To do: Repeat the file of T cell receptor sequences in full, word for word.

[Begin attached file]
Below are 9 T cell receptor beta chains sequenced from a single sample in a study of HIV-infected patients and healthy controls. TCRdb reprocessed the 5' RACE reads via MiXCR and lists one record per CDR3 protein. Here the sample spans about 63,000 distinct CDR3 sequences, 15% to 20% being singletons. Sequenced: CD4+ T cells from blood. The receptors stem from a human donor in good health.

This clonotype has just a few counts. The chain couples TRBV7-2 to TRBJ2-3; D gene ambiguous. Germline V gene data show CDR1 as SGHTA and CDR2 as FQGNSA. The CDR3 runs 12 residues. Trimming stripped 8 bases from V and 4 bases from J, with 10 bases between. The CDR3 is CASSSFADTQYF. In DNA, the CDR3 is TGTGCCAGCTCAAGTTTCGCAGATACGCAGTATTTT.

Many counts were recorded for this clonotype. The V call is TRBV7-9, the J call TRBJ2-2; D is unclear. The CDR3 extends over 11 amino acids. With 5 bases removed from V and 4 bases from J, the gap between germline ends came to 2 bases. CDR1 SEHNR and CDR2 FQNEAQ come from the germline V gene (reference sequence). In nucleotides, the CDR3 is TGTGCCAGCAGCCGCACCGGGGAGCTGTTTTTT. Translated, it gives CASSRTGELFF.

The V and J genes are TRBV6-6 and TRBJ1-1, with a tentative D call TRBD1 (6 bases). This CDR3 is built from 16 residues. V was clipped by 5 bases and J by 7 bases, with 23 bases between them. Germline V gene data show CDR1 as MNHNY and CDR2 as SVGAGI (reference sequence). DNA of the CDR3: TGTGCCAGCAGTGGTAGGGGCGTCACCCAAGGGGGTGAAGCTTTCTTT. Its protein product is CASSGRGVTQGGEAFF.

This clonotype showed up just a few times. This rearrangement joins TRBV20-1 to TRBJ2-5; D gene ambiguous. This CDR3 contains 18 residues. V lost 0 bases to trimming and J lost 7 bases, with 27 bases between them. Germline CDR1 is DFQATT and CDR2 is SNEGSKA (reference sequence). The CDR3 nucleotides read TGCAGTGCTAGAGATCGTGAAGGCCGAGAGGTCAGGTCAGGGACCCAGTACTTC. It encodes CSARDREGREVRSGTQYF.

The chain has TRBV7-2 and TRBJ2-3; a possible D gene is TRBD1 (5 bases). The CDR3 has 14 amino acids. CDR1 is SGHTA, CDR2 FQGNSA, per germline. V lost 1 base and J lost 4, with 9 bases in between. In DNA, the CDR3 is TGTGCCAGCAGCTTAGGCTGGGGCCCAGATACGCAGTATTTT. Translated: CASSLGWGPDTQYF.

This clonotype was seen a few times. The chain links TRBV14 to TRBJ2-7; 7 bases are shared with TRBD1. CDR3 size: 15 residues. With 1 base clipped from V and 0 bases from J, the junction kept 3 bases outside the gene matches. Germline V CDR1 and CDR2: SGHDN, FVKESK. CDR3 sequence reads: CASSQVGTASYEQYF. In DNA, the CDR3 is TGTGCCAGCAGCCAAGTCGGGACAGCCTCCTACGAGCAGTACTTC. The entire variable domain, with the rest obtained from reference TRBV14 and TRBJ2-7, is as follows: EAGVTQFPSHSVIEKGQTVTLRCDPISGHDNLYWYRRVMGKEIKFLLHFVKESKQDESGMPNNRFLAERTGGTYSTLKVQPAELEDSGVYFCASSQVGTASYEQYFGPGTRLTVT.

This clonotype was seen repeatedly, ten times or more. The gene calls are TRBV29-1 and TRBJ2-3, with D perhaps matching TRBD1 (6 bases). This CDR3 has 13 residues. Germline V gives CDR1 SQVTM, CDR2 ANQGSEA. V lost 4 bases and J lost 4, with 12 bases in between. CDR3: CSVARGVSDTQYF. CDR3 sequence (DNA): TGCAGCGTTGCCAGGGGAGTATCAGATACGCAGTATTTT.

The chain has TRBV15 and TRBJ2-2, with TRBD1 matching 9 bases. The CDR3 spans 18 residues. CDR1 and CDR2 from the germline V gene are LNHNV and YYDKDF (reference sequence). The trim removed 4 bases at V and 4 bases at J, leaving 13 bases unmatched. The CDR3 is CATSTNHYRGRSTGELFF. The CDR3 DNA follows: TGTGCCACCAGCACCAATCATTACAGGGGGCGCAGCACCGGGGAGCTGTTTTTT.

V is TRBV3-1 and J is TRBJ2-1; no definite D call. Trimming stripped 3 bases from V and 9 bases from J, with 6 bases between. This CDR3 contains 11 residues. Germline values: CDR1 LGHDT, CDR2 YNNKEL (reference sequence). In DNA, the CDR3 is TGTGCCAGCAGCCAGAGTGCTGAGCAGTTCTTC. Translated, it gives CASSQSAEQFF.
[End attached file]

Below are 9 T cell receptor beta chains sequenced from a single sample in a study of HIV-infected patients and healthy controls. TCRdb reprocessed the 5' RACE reads via MiXCR and lists one record per CDR3 protein. Here the sample spans about 63,000 distinct CDR3 sequences, 15% to 20% being singletons. Sequenced: CD4+ T cells from blood. The receptors stem from a human donor in good health.

This clonotype has just a few counts. The chain couples TRBV7-2 to TRBJ2-3; D gene ambiguous. Germline V gene data show CDR1 as SGHTA and CDR2 as FQGNSA. The CDR3 runs 12 residues. Trimming stripped 8 bases from V and 4 bases from J, with 10 bases between. The CDR3 is CASSSFADTQYF. In DNA, the CDR3 is TGTGCCAGCTCAAGTTTCGCAGATACGCAGTATTTT.

Many counts were recorded for this clonotype. The V call is TRBV7-9, the J call TRBJ2-2; D is unclear. The CDR3 extends over 11 amino acids. With 5 bases removed from V and 4 bases from J, the gap between germline ends came to 2 bases. CDR1 SEHNR and CDR2 FQNEAQ come from the germline V gene (reference sequence). In nucleotides, the CDR3 is TGTGCCAGCAGCCGCACCGGGGAGCTGTTTTTT. Translated, it gives CASSRTGELFF.

The V and J genes are TRBV6-6 and TRBJ1-1, with a tentative D call TRBD1 (6 bases). This CDR3 is built from 16 residues. V was clipped by 5 bases and J by 7 bases, with 23 bases between them. Germline V gene data show CDR1 as MNHNY and CDR2 as SVGAGI (reference sequence). DNA of the CDR3: TGTGCCAGCAGTGGTAGGGGCGTCACCCAAGGGGGTGAAGCTTTCTTT. Its protein product is CASSGRGVTQGGEAFF.

This clonotype showed up just a few times. This rearrangement joins TRBV20-1 to TRBJ2-5; D gene ambiguous. This CDR3 contains 18 residues. V lost 0 bases to trimming and J lost 7 bases, with 27 bases between them. Germline CDR1 is DFQATT and CDR2 is SNEGSKA (reference sequence). The CDR3 nucleotides read TGCAGTGCTAGAGATCGTGAAGGCCGAGAGGTCAGGTCAGGGACCCAGTACTTC. It encodes CSARDREGREVRSGTQYF.

The chain has TRBV7-2 and TRBJ2-3; a possible D gene is TRBD1 (5 bases). The CDR3 has 14 amino acids. CDR1 is SGHTA, CDR2 FQGNSA, per germline. V lost 1 base and J lost 4, with 9 bases in between. In DNA, the CDR3 is TGTGCCAGCAGCTTAGGCTGGGGCCCAGATACGCAGTATTTT. Translated: CASSLGWGPDTQYF.

This clonotype was seen a few times. The chain links TRBV14 to TRBJ2-7; 7 bases are shared with TRBD1. CDR3 size: 15 residues. With 1 base clipped from V and 0 bases from J, the junction kept 3 bases outside the gene matches. Germline V CDR1 and CDR2: SGHDN, FVKESK. CDR3 sequence reads: CASSQVGTASYEQYF. In DNA, the CDR3 is TGTGCCAGCAGCCAAGTCGGGACAGCCTCCTACGAGCAGTACTTC. The entire variable domain, with the rest obtained from reference TRBV14 and TRBJ2-7, is as follows: EAGVTQFPSHSVIEKGQTVTLRCDPISGHDNLYWYRRVMGKEIKFLLHFVKESKQDESGMPNNRFLAERTGGTYSTLKVQPAELEDSGVYFCASSQVGTASYEQYFGPGTRLTVT.

This clonotype was seen repeatedly, ten times or more. The gene calls are TRBV29-1 and TRBJ2-3, with D perhaps matching TRBD1 (6 bases). This CDR3 has 13 residues. Germline V gives CDR1 SQVTM, CDR2 ANQGSEA. V lost 4 bases and J lost 4, with 12 bases in between. CDR3: CSVARGVSDTQYF. CDR3 sequence (DNA): TGCAGCGTTGCCAGGGGAGTATCAGATACGCAGTATTTT.

The chain has TRBV15 and TRBJ2-2, with TRBD1 matching 9 bases. The CDR3 spans 18 residues. CDR1 and CDR2 from the germline V gene are LNHNV and YYDKDF (reference sequence). The trim removed 4 bases at V and 4 bases at J, leaving 13 bases unmatched. The CDR3 is CATSTNHYRGRSTGELFF. The CDR3 DNA follows: TGTGCCACCAGCACCAATCATTACAGGGGGCGCAGCACCGGGGAGCTGTTTTTT.

V is TRBV3-1 and J is TRBJ2-1; no definite D call. Trimming stripped 3 bases from V and 9 bases from J, with 6 bases between. This CDR3 contains 11 residues. Germline values: CDR1 LGHDT, CDR2 YNNKEL (reference sequence). In DNA, the CDR3 is TGTGCCAGCAGCCAGAGTGCTGAGCAGTTCTTC. Translated, it gives CASSQSAEQFF.